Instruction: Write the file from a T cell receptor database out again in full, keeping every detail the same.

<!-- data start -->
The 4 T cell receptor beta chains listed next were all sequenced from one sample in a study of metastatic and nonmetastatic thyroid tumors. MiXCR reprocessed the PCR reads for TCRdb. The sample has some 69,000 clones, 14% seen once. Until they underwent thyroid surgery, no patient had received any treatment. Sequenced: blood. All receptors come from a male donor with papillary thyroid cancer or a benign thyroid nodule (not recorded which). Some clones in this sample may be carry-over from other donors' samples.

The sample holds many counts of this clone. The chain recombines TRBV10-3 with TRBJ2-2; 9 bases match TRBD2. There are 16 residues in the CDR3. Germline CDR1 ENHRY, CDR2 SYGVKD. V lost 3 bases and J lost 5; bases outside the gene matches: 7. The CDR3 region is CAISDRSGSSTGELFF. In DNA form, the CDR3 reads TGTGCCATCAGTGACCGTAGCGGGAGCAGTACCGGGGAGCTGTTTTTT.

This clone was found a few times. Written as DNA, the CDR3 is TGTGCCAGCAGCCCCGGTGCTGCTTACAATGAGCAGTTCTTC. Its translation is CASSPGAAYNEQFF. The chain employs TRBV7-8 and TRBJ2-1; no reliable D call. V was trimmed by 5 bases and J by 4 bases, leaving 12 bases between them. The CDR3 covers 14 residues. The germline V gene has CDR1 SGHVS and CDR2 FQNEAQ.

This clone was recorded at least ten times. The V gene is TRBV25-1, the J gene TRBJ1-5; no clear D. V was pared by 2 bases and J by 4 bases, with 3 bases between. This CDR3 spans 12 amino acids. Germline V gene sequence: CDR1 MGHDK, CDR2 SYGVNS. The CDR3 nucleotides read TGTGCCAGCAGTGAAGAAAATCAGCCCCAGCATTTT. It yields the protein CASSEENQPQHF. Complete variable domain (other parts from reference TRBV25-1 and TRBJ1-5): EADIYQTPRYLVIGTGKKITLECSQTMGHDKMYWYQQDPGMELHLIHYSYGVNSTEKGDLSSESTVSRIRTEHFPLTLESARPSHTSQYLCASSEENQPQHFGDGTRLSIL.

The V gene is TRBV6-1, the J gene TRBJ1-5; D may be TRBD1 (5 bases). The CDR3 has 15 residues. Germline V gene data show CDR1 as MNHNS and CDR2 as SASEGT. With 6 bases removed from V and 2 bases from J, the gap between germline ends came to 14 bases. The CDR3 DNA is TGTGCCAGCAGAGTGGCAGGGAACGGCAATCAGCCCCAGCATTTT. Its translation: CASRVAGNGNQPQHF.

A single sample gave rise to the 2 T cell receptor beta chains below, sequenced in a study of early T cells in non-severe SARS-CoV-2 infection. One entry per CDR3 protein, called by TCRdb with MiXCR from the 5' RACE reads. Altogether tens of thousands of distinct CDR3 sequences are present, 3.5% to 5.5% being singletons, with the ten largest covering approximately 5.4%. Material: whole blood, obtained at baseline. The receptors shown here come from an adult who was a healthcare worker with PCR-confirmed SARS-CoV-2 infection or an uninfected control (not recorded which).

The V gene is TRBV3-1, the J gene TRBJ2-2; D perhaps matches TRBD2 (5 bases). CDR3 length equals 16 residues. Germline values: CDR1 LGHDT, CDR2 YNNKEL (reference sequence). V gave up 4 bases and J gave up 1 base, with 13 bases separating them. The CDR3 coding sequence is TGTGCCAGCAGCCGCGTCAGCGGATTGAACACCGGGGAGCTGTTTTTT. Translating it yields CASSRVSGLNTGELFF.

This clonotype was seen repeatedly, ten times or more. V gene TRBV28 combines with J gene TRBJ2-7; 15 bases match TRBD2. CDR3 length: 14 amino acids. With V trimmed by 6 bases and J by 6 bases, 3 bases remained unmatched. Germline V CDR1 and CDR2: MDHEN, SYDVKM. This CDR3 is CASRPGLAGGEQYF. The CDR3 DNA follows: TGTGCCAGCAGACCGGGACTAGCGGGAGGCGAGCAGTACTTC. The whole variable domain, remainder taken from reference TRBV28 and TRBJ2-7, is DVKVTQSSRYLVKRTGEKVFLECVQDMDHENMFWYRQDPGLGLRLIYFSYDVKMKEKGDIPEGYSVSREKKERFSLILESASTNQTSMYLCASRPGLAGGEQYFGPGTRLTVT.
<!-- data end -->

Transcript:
The 4 T cell receptor beta chains listed next were all sequenced from one sample in a study of metastatic and nonmetastatic thyroid tumors. MiXCR reprocessed the PCR reads for TCRdb. The sample has some 69,000 clones, 14% seen once. Until they underwent thyroid surgery, no patient had received any treatment. Sequenced: blood. All receptors come from a male donor with papillary thyroid cancer or a benign thyroid nodule (not recorded which). Some clones in this sample may be carry-over from other donors' samples.

The sample holds many counts of this clone. The chain recombines TRBV10-3 with TRBJ2-2; 9 bases match TRBD2. There are 16 residues in the CDR3. Germline CDR1 ENHRY, CDR2 SYGVKD. V lost 3 bases and J lost 5; bases outside the gene matches: 7. The CDR3 region is CAISDRSGSSTGELFF. In DNA form, the CDR3 reads TGTGCCATCAGTGACCGTAGCGGGAGCAGTACCGGGGAGCTGTTTTTT.

This clone was found a few times. Written as DNA, the CDR3 is TGTGCCAGCAGCCCCGGTGCTGCTTACAATGAGCAGTTCTTC. Its translation is CASSPGAAYNEQFF. The chain employs TRBV7-8 and TRBJ2-1; no reliable D call. V was trimmed by 5 bases and J by 4 bases, leaving 12 bases between them. The CDR3 covers 14 residues. The germline V gene has CDR1 SGHVS and CDR2 FQNEAQ.

This clone was recorded at least ten times. The V gene is TRBV25-1, the J gene TRBJ1-5; no clear D. V was pared by 2 bases and J by 4 bases, with 3 bases between. This CDR3 spans 12 amino acids. Germline V gene sequence: CDR1 MGHDK, CDR2 SYGVNS. The CDR3 nucleotides read TGTGCCAGCAGTGAAGAAAATCAGCCCCAGCATTTT. It yields the protein CASSEENQPQHF. Complete variable domain (other parts from reference TRBV25-1 and TRBJ1-5): EADIYQTPRYLVIGTGKKITLECSQTMGHDKMYWYQQDPGMELHLIHYSYGVNSTEKGDLSSESTVSRIRTEHFPLTLESARPSHTSQYLCASSEENQPQHFGDGTRLSIL.

The V gene is TRBV6-1, the J gene TRBJ1-5; D may be TRBD1 (5 bases). The CDR3 has 15 residues. Germline V gene data show CDR1 as MNHNS and CDR2 as SASEGT. With 6 bases removed from V and 2 bases from J, the gap between germline ends came to 14 bases. The CDR3 DNA is TGTGCCAGCAGAGTGGCAGGGAACGGCAATCAGCCCCAGCATTTT. Its translation: CASRVAGNGNQPQHF.

A single sample gave rise to the 2 T cell receptor beta chains below, sequenced in a study of early T cells in non-severe SARS-CoV-2 infection. One entry per CDR3 protein, called by TCRdb with MiXCR from the 5' RACE reads. Altogether tens of thousands of distinct CDR3 sequences are present, 3.5% to 5.5% being singletons, with the ten largest covering approximately 5.4%. Material: whole blood, obtained at baseline. The receptors shown here come from an adult who was a healthcare worker with PCR-confirmed SARS-CoV-2 infection or an uninfected control (not recorded which).

The V gene is TRBV3-1, the J gene TRBJ2-2; D perhaps matches TRBD2 (5 bases). CDR3 length equals 16 residues. Germline values: CDR1 LGHDT, CDR2 YNNKEL (reference sequence). V gave up 4 bases and J gave up 1 base, with 13 bases separating them. The CDR3 coding sequence is TGTGCCAGCAGCCGCGTCAGCGGATTGAACACCGGGGAGCTGTTTTTT. Translating it yields CASSRVSGLNTGELFF.

This clonotype was seen repeatedly, ten times or more. V gene TRBV28 combines with J gene TRBJ2-7; 15 bases match TRBD2. CDR3 length: 14 amino acids. With V trimmed by 6 bases and J by 6 bases, 3 bases remained unmatched. Germline V CDR1 and CDR2: MDHEN, SYDVKM. This CDR3 is CASRPGLAGGEQYF. The CDR3 DNA follows: TGTGCCAGCAGACCGGGACTAGCGGGAGGCGAGCAGTACTTC. The whole variable domain, remainder taken from reference TRBV28 and TRBJ2-7, is DVKVTQSSRYLVKRTGEKVFLECVQDMDHENMFWYRQDPGLGLRLIYFSYDVKMKEKGDIPEGYSVSREKKERFSLILESASTNQTSMYLCASRPGLAGGEQYFGPGTRLTVT.